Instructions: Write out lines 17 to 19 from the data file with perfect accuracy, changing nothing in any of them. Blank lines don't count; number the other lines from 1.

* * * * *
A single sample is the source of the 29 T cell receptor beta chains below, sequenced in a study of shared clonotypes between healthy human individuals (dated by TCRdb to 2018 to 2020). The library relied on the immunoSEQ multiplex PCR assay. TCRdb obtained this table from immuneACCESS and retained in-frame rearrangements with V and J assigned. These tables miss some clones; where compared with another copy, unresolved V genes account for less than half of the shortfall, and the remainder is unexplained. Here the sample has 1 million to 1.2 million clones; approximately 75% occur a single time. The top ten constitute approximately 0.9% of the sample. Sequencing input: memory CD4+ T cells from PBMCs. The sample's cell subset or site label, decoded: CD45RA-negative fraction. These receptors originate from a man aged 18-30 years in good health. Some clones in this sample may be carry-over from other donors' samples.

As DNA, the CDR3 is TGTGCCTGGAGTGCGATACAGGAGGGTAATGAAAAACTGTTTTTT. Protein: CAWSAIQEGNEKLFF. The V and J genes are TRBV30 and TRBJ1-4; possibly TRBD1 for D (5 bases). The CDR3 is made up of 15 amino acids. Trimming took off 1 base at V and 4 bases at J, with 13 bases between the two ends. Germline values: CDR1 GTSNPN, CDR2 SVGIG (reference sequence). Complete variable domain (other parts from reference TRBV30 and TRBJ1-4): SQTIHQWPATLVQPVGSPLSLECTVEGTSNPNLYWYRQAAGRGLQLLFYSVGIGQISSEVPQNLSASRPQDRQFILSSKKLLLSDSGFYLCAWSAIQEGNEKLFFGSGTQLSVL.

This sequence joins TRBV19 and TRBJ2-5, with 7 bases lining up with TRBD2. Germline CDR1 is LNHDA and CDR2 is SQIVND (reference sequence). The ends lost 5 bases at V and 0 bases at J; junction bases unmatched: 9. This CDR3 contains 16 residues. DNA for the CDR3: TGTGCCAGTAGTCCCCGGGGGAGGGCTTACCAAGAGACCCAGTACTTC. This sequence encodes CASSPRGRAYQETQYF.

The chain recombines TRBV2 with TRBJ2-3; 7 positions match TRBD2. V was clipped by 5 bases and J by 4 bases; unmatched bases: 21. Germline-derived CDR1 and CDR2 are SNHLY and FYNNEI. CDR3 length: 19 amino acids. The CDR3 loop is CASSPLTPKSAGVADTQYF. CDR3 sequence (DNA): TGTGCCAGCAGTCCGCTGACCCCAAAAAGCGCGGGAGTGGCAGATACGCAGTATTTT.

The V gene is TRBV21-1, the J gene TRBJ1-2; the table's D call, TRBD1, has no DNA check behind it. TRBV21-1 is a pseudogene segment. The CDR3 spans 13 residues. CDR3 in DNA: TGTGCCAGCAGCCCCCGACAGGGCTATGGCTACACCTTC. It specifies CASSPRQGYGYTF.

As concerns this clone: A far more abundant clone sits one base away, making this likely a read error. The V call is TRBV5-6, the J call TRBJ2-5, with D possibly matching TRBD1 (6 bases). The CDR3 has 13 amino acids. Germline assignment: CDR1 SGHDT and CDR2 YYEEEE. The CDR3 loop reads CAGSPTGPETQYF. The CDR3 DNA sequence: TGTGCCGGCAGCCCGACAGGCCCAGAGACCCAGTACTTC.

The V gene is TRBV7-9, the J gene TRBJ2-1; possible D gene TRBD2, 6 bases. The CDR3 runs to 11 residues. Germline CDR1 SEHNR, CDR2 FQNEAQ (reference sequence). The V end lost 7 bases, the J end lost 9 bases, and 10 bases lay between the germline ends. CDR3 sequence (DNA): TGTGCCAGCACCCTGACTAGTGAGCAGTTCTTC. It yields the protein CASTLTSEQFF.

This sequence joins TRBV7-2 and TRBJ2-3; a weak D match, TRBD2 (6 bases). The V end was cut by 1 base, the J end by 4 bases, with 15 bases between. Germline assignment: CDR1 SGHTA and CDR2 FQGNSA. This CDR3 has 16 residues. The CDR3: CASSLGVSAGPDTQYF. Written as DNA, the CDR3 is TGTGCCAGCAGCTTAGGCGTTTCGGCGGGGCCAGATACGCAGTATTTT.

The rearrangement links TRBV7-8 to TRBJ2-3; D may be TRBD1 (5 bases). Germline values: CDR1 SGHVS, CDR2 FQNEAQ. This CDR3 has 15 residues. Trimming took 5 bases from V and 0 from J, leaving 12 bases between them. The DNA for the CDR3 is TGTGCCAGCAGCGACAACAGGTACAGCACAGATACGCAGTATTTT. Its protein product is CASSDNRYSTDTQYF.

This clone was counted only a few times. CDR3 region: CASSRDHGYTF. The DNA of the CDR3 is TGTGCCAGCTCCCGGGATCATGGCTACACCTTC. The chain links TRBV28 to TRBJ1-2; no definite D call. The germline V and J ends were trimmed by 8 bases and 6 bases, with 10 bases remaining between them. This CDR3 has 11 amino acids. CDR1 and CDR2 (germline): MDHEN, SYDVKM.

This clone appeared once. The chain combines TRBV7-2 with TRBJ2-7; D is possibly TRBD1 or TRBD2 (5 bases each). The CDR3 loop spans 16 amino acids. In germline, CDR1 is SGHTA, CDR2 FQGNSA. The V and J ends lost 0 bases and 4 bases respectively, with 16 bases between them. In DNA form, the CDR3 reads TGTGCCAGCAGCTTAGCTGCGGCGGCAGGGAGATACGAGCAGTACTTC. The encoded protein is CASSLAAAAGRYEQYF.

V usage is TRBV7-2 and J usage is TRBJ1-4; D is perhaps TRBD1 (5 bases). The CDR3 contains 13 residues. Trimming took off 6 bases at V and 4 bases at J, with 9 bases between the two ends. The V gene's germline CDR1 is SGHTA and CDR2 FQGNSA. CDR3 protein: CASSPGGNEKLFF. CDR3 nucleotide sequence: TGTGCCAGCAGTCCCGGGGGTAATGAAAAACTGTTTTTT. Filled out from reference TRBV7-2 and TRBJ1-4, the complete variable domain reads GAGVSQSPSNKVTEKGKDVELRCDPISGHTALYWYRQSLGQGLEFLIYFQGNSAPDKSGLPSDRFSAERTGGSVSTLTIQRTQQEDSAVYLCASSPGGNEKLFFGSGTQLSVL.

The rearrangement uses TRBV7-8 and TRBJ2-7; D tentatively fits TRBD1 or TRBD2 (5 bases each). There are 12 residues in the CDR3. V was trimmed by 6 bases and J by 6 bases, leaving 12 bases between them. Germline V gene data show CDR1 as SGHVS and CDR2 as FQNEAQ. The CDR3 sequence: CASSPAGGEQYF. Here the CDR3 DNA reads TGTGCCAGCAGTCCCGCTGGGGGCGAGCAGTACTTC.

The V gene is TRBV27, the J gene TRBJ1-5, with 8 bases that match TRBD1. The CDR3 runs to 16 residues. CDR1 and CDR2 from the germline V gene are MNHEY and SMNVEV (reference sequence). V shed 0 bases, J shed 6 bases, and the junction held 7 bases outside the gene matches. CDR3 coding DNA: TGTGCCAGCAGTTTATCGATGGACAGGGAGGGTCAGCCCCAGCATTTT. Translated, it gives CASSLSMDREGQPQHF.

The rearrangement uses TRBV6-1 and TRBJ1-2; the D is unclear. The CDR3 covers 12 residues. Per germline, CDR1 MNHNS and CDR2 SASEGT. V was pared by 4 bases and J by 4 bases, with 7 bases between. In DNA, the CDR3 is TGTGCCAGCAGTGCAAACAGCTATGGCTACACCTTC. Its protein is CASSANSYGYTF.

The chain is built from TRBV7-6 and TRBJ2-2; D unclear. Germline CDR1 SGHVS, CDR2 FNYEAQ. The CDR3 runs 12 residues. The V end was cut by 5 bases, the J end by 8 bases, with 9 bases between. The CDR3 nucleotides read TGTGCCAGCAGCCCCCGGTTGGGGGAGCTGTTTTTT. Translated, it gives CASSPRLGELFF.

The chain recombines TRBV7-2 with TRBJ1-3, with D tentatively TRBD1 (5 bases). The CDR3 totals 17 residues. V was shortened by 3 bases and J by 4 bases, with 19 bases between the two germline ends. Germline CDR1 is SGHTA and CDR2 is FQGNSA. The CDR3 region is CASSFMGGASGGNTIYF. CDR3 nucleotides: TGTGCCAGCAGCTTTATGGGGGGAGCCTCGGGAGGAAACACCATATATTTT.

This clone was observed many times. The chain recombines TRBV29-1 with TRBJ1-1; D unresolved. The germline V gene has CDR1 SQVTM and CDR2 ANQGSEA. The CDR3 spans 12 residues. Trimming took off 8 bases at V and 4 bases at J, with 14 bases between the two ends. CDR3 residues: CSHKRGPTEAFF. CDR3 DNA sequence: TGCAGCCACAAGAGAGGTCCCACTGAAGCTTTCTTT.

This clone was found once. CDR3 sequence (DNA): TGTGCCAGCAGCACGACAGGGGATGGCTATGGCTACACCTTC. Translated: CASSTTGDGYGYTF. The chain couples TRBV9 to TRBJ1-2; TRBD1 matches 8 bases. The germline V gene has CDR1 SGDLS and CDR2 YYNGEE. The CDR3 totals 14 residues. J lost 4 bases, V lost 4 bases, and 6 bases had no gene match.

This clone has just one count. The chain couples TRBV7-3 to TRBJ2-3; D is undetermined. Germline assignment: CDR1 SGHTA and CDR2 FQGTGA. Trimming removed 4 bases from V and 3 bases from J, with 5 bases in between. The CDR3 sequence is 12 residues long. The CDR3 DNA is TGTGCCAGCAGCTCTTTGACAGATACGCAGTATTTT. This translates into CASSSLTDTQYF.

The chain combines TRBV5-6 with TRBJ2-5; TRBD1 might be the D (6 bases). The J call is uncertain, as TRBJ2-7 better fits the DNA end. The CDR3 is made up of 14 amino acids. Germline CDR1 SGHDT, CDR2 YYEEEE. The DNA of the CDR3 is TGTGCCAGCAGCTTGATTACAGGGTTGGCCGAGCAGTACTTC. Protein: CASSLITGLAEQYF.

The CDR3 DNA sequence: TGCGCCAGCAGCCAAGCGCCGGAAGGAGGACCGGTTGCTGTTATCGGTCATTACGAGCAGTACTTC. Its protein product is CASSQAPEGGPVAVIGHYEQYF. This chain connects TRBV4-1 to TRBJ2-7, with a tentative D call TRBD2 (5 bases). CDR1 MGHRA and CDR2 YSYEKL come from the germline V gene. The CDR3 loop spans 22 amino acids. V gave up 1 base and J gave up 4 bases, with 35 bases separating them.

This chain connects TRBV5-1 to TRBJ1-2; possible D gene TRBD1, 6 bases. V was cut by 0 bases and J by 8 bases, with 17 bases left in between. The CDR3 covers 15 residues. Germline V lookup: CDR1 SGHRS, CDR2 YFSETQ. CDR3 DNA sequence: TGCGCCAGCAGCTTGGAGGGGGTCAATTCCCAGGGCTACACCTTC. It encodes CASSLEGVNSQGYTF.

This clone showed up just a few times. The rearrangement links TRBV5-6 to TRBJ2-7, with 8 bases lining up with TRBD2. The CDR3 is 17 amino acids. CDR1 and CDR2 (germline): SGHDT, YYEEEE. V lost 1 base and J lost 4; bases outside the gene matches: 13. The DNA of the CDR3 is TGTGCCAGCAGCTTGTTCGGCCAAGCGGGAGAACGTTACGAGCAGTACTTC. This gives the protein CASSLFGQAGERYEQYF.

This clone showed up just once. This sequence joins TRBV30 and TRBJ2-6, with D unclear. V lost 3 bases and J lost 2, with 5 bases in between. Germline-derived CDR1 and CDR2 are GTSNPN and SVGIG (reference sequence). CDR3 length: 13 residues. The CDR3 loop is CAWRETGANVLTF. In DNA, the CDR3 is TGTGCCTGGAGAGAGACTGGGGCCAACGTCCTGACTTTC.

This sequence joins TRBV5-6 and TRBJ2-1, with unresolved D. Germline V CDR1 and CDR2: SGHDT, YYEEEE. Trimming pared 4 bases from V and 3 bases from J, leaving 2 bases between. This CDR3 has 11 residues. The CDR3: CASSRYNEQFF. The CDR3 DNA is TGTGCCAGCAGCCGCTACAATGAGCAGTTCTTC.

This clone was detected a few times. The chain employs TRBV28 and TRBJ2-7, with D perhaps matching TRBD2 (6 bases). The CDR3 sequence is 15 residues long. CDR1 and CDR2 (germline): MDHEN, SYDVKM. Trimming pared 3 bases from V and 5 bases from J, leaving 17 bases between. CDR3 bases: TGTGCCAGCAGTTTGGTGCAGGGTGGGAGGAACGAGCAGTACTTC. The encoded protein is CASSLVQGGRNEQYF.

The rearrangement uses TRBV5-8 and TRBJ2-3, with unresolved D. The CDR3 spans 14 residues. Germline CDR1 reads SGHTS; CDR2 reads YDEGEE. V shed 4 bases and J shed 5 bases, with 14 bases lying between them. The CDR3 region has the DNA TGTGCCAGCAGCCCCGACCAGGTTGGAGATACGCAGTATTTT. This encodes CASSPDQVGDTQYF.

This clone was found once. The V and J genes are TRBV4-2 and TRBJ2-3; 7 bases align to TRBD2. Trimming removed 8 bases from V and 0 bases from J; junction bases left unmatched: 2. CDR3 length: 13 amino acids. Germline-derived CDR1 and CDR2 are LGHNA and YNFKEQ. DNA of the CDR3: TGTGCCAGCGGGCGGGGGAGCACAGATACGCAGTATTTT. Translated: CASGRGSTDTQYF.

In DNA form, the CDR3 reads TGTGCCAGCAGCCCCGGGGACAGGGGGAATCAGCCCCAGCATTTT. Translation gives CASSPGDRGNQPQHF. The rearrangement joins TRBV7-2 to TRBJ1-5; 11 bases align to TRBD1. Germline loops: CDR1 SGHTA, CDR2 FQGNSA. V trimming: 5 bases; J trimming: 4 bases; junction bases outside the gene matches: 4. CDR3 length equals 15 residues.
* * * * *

The chain recombines TRBV7-2 with TRBJ1-3, with D tentatively TRBD1 (5 bases). The CDR3 totals 17 residues. V was shortened by 3 bases and J by 4 bases, with 19 bases between the two germline ends. Germline CDR1 is SGHTA and CDR2 is FQGNSA. The CDR3 region is CASSFMGGASGGNTIYF. CDR3 nucleotides: TGTGCCAGCAGCTTTATGGGGGGAGCCTCGGGAGGAAACACCATATATTTT.

This clone was observed many times. The chain recombines TRBV29-1 with TRBJ1-1; D unresolved. The germline V gene has CDR1 SQVTM and CDR2 ANQGSEA. The CDR3 spans 12 residues. Trimming took off 8 bases at V and 4 bases at J, with 14 bases between the two ends. CDR3 residues: CSHKRGPTEAFF. CDR3 DNA sequence: TGCAGCCACAAGAGAGGTCCCACTGAAGCTTTCTTT.

This clone was found once. CDR3 sequence (DNA): TGTGCCAGCAGCACGACAGGGGATGGCTATGGCTACACCTTC. Translated: CASSTTGDGYGYTF. The chain couples TRBV9 to TRBJ1-2; TRBD1 matches 8 bases. The germline V gene has CDR1 SGDLS and CDR2 YYNGEE. The CDR3 totals 14 residues. J lost 4 bases, V lost 4 bases, and 6 bases had no gene match.